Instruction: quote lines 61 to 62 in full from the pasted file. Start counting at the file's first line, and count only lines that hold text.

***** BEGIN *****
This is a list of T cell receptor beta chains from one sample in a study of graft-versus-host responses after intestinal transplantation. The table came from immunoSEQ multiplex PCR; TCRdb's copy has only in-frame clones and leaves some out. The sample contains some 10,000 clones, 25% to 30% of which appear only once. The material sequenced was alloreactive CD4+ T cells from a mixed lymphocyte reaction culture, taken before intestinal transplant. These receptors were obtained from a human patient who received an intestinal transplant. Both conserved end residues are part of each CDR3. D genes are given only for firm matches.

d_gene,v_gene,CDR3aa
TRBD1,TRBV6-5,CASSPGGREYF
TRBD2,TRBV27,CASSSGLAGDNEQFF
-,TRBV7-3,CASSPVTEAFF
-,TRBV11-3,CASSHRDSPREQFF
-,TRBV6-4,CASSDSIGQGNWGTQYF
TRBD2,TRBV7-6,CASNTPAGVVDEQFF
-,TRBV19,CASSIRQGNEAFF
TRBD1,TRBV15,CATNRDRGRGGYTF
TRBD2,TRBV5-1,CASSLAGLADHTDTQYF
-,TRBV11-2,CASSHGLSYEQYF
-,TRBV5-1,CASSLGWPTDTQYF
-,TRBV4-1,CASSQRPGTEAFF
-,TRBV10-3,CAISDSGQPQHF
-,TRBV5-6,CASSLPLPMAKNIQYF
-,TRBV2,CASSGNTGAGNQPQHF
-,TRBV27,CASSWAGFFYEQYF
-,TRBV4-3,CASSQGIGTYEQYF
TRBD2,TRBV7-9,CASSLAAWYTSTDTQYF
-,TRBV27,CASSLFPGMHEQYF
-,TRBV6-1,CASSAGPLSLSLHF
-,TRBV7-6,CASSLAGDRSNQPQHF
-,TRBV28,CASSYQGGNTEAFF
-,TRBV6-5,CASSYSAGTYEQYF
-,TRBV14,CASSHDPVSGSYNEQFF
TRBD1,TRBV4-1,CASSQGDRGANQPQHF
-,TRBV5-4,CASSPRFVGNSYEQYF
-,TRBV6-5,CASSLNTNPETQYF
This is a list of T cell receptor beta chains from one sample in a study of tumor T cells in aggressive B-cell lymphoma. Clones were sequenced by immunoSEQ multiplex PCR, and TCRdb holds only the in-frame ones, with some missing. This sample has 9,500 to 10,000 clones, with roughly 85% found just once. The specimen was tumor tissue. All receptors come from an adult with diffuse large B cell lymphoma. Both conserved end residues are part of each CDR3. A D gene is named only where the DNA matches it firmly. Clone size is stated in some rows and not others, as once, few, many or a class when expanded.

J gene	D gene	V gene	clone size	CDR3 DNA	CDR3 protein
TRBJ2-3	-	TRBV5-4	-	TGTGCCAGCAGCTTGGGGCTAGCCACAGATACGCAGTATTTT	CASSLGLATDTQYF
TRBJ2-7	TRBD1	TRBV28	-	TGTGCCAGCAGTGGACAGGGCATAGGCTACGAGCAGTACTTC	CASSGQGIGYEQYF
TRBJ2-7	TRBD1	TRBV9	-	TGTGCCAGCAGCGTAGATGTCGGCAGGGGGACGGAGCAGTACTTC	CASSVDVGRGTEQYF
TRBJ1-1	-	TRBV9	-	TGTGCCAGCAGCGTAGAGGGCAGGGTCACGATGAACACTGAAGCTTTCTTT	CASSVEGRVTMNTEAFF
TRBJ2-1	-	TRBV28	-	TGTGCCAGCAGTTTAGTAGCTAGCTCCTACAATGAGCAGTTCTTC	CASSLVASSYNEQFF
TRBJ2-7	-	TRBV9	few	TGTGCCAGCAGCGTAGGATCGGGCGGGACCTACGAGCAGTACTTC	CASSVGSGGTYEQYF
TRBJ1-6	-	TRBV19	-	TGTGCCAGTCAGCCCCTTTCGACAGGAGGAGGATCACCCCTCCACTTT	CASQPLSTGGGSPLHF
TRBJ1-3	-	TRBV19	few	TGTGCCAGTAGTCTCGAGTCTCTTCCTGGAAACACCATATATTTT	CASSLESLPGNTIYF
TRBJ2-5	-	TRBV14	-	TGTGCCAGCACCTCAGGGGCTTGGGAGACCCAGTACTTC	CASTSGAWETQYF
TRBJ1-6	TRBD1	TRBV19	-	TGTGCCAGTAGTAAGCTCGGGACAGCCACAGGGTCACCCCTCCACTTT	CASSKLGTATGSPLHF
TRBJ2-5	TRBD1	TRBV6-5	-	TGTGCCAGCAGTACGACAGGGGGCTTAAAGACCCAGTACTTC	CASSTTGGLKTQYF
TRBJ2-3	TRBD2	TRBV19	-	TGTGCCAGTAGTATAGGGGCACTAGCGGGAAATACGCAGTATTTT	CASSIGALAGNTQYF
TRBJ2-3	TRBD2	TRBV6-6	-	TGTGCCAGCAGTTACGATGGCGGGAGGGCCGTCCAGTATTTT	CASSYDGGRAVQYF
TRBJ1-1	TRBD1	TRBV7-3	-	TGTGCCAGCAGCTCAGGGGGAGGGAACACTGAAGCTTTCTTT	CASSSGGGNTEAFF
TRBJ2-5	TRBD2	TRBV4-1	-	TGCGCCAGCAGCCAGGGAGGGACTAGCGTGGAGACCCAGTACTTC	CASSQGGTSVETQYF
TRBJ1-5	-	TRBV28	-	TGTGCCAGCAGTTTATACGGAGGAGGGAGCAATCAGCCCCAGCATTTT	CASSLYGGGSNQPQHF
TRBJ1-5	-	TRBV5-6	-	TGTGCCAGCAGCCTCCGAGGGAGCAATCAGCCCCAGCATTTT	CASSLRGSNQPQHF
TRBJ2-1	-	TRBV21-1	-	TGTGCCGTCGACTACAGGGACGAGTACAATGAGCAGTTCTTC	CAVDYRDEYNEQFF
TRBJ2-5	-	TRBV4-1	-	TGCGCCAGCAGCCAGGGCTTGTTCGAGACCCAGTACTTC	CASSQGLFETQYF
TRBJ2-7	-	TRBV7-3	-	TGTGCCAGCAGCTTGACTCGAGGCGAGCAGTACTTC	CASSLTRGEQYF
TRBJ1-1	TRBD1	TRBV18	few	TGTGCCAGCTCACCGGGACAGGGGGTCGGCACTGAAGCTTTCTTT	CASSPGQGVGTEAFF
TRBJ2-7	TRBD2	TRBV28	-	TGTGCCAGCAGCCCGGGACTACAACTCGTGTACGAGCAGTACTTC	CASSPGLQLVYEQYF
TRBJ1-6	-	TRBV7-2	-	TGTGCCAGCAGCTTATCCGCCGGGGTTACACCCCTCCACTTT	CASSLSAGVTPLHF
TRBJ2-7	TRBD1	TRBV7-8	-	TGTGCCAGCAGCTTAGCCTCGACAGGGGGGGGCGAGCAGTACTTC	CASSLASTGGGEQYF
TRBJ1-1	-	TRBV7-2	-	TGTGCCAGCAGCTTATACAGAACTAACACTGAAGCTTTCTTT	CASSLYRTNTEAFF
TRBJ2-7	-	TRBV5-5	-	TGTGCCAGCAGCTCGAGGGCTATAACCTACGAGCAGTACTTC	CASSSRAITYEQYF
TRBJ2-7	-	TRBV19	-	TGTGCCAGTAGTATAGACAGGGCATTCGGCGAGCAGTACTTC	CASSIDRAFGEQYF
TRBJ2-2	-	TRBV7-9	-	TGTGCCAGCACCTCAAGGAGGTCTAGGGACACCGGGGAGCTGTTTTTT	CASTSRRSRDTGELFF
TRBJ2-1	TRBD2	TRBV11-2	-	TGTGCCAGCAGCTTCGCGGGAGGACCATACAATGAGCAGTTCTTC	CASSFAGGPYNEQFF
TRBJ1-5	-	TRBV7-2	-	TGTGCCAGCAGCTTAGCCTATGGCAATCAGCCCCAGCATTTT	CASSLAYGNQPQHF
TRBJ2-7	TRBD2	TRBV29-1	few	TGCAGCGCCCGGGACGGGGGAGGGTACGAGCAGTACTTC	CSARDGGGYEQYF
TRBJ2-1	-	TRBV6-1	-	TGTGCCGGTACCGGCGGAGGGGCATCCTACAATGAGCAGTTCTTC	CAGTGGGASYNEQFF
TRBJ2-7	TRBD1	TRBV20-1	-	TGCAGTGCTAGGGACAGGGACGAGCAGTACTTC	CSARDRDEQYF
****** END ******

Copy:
TRBJ1-5	-	TRBV7-2	-	TGTGCCAGCAGCTTAGCCTATGGCAATCAGCCCCAGCATTTT	CASSLAYGNQPQHF
TRBJ2-7	TRBD2	TRBV29-1	few	TGCAGCGCCCGGGACGGGGGAGGGTACGAGCAGTACTTC	CSARDGGGYEQYF